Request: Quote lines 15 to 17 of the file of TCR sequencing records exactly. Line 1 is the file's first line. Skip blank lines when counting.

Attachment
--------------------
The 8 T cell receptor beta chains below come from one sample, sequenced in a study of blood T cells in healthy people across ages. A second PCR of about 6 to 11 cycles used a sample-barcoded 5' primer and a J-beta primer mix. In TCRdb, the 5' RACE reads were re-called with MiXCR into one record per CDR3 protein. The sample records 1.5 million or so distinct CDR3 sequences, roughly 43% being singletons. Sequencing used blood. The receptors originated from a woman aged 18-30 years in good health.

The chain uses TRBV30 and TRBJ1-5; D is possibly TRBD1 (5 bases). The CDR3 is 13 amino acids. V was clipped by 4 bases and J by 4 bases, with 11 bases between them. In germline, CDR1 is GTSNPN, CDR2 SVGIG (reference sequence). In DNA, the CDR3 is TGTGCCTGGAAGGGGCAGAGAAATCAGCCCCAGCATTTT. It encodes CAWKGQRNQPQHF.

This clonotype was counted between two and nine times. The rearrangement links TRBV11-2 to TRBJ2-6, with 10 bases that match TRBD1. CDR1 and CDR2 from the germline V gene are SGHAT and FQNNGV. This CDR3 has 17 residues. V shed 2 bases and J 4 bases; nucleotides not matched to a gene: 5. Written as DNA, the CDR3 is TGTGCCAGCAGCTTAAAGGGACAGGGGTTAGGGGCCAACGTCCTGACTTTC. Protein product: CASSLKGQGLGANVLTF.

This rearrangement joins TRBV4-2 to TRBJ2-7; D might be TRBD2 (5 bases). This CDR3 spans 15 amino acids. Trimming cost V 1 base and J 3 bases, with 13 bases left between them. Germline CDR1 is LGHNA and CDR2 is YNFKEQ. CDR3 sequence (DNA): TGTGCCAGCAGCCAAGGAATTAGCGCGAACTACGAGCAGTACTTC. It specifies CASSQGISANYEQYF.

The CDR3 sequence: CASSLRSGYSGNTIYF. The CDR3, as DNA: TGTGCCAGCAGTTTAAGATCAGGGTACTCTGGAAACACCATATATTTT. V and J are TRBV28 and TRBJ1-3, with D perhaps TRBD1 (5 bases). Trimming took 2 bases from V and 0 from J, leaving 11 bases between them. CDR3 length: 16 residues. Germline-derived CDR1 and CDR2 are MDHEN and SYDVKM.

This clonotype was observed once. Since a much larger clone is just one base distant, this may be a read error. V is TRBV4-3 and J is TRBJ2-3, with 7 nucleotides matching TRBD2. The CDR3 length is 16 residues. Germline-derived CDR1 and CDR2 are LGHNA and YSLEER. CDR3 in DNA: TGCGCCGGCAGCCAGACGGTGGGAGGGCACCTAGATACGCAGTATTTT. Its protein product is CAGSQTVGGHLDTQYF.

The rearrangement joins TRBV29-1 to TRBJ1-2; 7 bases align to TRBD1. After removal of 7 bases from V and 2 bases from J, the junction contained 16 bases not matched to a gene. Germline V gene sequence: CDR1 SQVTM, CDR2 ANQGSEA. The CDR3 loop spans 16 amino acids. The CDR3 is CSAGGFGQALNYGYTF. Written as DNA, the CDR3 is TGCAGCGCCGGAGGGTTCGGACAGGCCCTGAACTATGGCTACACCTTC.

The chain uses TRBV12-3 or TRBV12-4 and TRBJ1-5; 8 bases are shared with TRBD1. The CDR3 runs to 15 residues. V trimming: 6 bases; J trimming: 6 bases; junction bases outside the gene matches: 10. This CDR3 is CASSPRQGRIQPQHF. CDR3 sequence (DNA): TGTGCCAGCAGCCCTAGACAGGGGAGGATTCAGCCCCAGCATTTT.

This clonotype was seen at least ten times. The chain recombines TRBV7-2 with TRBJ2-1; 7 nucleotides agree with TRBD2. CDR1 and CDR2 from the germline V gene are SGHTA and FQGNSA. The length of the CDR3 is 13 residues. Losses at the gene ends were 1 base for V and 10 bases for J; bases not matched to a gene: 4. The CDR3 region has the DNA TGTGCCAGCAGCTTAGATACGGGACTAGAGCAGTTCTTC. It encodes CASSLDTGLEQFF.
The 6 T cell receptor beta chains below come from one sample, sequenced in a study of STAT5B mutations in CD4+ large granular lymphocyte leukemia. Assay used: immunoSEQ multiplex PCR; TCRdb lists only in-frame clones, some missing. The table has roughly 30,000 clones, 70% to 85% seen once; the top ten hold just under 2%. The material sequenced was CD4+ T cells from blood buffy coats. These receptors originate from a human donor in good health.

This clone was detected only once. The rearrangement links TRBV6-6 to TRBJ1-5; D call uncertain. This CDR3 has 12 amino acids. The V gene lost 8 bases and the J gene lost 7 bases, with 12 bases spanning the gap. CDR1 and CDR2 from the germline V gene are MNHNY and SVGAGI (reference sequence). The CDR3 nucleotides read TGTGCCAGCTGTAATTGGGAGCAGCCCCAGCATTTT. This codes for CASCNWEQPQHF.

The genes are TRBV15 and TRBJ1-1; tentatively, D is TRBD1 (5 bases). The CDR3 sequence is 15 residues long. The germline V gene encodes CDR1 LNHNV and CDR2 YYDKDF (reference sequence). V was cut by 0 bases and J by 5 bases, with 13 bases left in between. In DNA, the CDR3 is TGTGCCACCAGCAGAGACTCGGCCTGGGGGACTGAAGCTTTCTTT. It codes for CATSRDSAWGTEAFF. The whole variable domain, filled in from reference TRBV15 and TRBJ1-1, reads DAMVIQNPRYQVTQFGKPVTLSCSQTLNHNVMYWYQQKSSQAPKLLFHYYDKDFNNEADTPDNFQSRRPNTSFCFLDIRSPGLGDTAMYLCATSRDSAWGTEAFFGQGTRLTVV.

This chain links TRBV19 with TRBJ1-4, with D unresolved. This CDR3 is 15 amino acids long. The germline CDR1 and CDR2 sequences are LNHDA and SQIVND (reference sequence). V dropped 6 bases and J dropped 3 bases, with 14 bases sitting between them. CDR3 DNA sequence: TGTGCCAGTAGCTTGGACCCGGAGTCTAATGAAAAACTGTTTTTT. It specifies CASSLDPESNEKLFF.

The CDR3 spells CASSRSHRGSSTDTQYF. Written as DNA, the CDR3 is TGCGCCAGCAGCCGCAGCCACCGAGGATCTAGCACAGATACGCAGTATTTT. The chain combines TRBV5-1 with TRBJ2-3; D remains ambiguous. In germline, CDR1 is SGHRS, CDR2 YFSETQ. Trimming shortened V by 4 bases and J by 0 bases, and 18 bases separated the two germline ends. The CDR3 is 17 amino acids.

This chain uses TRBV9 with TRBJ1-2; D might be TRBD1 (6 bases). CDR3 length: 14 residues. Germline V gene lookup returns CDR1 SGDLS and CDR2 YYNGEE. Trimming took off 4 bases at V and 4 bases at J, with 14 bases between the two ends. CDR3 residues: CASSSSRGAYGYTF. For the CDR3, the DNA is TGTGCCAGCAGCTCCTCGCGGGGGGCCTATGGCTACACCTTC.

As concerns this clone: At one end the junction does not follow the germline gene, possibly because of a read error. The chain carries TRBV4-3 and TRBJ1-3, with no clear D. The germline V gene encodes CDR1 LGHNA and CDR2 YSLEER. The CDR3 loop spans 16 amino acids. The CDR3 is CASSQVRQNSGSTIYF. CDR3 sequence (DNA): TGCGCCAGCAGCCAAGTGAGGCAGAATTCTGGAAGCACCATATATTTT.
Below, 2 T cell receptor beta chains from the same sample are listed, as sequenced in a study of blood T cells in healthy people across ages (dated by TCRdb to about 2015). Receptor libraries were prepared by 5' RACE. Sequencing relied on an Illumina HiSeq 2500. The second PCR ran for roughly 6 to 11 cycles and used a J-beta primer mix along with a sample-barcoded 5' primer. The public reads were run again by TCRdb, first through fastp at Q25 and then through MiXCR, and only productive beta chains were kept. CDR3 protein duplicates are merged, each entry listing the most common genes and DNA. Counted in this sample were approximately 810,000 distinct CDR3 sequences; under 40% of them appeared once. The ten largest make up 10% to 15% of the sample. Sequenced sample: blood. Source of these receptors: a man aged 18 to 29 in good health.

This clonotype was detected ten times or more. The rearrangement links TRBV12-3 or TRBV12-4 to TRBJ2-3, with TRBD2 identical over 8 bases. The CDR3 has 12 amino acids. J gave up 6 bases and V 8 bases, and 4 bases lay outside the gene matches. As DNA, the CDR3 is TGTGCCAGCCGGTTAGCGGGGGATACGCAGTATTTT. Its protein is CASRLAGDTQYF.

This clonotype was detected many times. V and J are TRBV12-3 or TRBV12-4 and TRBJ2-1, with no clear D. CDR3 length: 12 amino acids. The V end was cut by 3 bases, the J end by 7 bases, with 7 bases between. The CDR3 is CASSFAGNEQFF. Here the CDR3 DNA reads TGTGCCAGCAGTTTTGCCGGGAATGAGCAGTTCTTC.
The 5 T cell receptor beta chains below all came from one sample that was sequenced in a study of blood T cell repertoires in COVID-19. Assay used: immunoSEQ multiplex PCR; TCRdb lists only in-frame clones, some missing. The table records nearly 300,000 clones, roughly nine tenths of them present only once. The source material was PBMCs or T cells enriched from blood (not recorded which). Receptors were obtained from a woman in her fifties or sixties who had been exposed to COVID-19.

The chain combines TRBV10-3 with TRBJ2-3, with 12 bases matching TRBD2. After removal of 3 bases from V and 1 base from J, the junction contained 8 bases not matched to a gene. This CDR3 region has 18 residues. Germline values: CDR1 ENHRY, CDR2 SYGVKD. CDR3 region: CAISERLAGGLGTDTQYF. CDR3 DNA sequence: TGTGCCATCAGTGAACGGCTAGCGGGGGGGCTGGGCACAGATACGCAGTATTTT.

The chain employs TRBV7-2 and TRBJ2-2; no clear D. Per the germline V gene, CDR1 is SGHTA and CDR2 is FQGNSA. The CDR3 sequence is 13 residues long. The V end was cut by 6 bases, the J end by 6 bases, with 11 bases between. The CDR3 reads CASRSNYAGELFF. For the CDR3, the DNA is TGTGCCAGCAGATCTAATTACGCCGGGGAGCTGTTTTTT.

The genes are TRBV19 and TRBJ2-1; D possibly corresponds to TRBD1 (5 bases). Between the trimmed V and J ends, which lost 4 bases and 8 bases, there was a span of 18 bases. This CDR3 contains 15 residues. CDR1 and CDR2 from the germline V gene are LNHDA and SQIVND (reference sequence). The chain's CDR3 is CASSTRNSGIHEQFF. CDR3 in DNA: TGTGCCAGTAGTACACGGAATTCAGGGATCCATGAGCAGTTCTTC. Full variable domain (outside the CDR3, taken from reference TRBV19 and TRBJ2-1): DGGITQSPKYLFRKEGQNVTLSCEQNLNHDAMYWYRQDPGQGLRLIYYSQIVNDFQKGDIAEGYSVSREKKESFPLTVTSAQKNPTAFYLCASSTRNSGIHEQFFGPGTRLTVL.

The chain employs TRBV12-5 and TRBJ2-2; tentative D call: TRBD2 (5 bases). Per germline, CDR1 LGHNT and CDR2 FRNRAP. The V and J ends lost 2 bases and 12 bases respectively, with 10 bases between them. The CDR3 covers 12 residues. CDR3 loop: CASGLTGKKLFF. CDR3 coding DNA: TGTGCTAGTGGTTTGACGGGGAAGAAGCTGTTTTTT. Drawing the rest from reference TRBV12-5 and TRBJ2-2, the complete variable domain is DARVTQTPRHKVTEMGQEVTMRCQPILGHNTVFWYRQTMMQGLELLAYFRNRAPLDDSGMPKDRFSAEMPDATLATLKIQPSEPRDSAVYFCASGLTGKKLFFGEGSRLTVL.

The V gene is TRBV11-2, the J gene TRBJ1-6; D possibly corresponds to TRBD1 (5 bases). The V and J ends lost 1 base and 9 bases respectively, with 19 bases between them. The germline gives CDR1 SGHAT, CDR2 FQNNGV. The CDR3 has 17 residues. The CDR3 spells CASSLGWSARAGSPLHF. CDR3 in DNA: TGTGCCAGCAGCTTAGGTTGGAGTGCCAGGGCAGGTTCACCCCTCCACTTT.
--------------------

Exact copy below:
This chain uses TRBV9 with TRBJ1-2; D might be TRBD1 (6 bases). CDR3 length: 14 residues. Germline V gene lookup returns CDR1 SGDLS and CDR2 YYNGEE. Trimming took off 4 bases at V and 4 bases at J, with 14 bases between the two ends. CDR3 residues: CASSSSRGAYGYTF. For the CDR3, the DNA is TGTGCCAGCAGCTCCTCGCGGGGGGCCTATGGCTACACCTTC.

As concerns this clone: At one end the junction does not follow the germline gene, possibly because of a read error. The chain carries TRBV4-3 and TRBJ1-3, with no clear D. The germline V gene encodes CDR1 LGHNA and CDR2 YSLEER. The CDR3 loop spans 16 amino acids. The CDR3 is CASSQVRQNSGSTIYF. CDR3 sequence (DNA): TGCGCCAGCAGCCAAGTGAGGCAGAATTCTGGAAGCACCATATATTTT.
Below, 2 T cell receptor beta chains from the same sample are listed, as sequenced in a study of blood T cells in healthy people across ages (dated by TCRdb to about 2015). Receptor libraries were prepared by 5' RACE. Sequencing relied on an Illumina HiSeq 2500. The second PCR ran for roughly 6 to 11 cycles and used a J-beta primer mix along with a sample-barcoded 5' primer. The public reads were run again by TCRdb, first through fastp at Q25 and then through MiXCR, and only productive beta chains were kept. CDR3 protein duplicates are merged, each entry listing the most common genes and DNA. Counted in this sample were approximately 810,000 distinct CDR3 sequences; under 40% of them appeared once. The ten largest make up 10% to 15% of the sample. Sequenced sample: blood. Source of these receptors: a man aged 18 to 29 in good health.